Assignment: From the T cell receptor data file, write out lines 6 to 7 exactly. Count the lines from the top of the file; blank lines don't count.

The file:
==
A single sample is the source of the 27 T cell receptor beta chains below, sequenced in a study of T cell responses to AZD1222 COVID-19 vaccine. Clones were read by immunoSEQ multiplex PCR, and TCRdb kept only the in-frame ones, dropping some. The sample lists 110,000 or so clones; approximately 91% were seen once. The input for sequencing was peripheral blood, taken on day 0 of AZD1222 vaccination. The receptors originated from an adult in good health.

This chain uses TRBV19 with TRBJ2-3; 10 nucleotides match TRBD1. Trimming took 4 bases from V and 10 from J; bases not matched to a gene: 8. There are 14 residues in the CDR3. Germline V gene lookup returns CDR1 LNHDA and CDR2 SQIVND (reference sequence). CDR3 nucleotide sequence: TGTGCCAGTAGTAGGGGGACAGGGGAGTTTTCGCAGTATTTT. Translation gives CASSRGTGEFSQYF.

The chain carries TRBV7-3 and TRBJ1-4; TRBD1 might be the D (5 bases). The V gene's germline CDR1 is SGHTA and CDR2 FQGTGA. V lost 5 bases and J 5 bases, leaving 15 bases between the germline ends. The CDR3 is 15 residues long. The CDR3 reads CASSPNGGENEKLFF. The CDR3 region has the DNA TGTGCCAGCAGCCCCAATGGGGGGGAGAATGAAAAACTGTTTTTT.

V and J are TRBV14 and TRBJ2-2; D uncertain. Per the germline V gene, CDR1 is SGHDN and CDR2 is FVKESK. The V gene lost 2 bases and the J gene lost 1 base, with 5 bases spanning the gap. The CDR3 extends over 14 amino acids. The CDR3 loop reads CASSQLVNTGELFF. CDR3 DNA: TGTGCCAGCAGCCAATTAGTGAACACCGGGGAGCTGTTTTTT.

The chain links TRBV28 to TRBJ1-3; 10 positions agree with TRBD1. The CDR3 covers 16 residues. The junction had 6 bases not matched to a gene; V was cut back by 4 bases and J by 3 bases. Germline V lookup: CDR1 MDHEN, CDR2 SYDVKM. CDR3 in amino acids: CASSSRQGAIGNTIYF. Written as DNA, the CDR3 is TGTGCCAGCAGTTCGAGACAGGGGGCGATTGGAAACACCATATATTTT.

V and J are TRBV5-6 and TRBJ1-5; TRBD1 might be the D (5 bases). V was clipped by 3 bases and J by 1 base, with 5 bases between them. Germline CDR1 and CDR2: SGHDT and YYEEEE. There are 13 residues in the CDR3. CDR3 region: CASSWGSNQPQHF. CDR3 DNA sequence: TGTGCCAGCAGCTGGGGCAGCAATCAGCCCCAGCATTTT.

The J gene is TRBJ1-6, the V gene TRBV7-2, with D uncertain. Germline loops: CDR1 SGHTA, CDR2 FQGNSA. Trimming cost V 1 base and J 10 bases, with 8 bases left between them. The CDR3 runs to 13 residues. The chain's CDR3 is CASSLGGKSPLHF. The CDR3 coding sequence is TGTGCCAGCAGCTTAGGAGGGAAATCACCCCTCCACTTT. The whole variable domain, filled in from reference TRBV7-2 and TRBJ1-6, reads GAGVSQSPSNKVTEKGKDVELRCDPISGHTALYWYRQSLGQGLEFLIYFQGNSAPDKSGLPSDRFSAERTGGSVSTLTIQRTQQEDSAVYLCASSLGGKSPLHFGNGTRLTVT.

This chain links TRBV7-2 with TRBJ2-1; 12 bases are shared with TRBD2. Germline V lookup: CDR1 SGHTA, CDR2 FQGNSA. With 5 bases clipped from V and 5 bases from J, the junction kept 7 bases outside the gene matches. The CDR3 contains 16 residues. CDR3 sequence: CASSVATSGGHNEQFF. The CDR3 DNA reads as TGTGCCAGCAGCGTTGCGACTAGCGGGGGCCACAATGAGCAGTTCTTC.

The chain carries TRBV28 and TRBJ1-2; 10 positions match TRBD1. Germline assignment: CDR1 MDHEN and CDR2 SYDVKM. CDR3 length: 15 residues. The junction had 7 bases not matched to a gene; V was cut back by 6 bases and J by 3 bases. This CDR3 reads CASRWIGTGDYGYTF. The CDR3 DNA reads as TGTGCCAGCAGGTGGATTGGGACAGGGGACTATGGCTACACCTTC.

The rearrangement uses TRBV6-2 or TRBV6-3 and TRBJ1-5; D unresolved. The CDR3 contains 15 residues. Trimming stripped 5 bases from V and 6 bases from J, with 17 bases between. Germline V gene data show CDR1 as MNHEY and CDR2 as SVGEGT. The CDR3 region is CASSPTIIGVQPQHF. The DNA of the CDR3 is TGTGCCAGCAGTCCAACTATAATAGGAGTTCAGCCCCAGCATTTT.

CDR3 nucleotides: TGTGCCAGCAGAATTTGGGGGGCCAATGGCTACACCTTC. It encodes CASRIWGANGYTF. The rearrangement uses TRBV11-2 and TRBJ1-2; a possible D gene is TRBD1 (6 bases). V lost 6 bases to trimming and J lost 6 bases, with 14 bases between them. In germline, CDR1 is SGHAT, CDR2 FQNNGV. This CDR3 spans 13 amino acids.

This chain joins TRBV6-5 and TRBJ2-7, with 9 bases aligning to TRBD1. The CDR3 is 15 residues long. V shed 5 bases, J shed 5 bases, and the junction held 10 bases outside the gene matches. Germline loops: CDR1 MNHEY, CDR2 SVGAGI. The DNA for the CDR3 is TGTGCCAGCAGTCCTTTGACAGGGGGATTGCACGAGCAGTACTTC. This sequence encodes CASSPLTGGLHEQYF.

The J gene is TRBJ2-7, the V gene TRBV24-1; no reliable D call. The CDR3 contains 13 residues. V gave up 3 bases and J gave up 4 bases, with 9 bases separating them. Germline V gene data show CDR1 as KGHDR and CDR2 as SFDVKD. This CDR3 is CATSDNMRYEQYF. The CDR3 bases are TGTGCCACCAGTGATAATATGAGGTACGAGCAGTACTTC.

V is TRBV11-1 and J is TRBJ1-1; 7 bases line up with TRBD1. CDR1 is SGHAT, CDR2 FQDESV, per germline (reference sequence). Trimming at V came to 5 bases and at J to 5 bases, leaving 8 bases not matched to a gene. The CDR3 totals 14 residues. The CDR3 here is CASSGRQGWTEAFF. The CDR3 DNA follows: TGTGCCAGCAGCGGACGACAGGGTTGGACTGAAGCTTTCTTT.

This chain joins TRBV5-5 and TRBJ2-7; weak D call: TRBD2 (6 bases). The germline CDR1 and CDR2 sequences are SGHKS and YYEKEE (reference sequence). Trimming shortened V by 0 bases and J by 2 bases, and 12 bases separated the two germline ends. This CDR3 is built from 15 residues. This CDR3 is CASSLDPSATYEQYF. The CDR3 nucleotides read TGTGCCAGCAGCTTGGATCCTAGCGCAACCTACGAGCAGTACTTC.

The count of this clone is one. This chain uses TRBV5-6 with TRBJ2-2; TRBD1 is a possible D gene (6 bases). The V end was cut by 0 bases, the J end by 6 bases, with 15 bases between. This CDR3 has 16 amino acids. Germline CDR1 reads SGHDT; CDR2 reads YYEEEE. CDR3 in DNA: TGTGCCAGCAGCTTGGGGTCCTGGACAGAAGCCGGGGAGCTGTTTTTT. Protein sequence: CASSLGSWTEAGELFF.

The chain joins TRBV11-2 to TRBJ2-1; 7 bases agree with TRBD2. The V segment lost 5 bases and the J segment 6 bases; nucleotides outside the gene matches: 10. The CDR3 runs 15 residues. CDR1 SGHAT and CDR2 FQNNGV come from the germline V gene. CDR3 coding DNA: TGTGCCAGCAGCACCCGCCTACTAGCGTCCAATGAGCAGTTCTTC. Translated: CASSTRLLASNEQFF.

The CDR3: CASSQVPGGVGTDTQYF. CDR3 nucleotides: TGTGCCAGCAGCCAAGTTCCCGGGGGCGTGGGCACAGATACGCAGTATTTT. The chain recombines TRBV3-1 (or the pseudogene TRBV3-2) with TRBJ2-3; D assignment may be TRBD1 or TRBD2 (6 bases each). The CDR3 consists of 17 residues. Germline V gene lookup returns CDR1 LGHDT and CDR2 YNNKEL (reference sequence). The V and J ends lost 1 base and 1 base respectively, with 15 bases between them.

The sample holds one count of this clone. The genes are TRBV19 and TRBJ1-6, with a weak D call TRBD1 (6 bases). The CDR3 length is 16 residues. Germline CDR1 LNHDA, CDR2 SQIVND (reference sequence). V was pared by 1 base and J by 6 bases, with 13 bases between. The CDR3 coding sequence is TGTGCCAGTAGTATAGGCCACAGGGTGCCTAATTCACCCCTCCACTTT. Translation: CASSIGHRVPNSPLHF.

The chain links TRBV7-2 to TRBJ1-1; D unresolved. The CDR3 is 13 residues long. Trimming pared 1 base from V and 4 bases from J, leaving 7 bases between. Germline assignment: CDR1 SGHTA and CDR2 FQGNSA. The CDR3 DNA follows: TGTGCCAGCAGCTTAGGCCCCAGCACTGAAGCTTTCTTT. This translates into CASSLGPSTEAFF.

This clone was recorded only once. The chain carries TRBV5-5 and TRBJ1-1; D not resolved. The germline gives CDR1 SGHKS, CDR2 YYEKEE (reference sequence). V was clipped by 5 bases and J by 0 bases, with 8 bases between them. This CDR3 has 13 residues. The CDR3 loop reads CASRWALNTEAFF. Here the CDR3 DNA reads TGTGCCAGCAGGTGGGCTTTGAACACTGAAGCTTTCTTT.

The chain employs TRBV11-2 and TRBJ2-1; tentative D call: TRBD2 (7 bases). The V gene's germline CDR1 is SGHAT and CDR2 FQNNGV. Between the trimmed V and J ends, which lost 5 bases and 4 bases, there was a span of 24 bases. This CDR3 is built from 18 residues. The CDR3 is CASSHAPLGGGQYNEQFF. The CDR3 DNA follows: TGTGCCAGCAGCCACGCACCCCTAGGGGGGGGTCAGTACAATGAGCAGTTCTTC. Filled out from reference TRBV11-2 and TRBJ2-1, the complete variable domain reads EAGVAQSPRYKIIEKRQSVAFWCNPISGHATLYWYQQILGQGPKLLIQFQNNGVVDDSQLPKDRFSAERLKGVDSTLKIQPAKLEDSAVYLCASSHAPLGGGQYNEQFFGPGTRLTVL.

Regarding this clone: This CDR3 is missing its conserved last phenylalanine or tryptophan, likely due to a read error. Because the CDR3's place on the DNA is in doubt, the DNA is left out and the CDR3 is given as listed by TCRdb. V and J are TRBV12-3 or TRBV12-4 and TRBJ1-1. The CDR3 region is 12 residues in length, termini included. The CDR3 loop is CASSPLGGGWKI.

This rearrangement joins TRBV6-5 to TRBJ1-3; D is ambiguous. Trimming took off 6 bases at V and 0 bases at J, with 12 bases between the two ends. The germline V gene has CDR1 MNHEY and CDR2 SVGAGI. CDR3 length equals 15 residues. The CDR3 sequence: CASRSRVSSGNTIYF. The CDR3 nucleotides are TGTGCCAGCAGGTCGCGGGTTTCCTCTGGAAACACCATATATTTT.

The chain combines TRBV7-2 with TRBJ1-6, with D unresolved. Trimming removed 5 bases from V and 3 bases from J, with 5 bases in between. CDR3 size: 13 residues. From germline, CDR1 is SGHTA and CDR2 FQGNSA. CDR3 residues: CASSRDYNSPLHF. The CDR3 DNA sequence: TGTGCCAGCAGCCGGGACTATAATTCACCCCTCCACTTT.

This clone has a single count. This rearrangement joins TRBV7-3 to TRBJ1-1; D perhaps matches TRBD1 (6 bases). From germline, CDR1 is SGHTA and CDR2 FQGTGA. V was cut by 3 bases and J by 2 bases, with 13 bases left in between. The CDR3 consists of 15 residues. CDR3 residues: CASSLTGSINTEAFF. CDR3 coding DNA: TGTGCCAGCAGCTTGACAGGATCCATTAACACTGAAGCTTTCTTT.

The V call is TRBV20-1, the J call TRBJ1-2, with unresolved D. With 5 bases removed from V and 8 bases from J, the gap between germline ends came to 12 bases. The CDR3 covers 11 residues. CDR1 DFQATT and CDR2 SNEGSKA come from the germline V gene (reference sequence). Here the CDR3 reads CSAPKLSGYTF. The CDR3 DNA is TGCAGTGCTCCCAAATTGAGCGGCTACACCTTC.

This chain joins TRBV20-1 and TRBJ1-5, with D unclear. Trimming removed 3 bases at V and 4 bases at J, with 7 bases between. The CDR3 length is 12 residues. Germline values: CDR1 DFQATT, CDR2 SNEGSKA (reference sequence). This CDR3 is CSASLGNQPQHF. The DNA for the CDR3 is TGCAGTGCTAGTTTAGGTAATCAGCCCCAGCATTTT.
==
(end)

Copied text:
V and J are TRBV5-6 and TRBJ1-5; TRBD1 might be the D (5 bases). V was clipped by 3 bases and J by 1 base, with 5 bases between them. Germline CDR1 and CDR2: SGHDT and YYEEEE. There are 13 residues in the CDR3. CDR3 region: CASSWGSNQPQHF. CDR3 DNA sequence: TGTGCCAGCAGCTGGGGCAGCAATCAGCCCCAGCATTTT.

The J gene is TRBJ1-6, the V gene TRBV7-2, with D uncertain. Germline loops: CDR1 SGHTA, CDR2 FQGNSA. Trimming cost V 1 base and J 10 bases, with 8 bases left between them. The CDR3 runs to 13 residues. The chain's CDR3 is CASSLGGKSPLHF. The CDR3 coding sequence is TGTGCCAGCAGCTTAGGAGGGAAATCACCCCTCCACTTT. The whole variable domain, filled in from reference TRBV7-2 and TRBJ1-6, reads GAGVSQSPSNKVTEKGKDVELRCDPISGHTALYWYRQSLGQGLEFLIYFQGNSAPDKSGLPSDRFSAERTGGSVSTLTIQRTQQEDSAVYLCASSLGGKSPLHFGNGTRLTVT.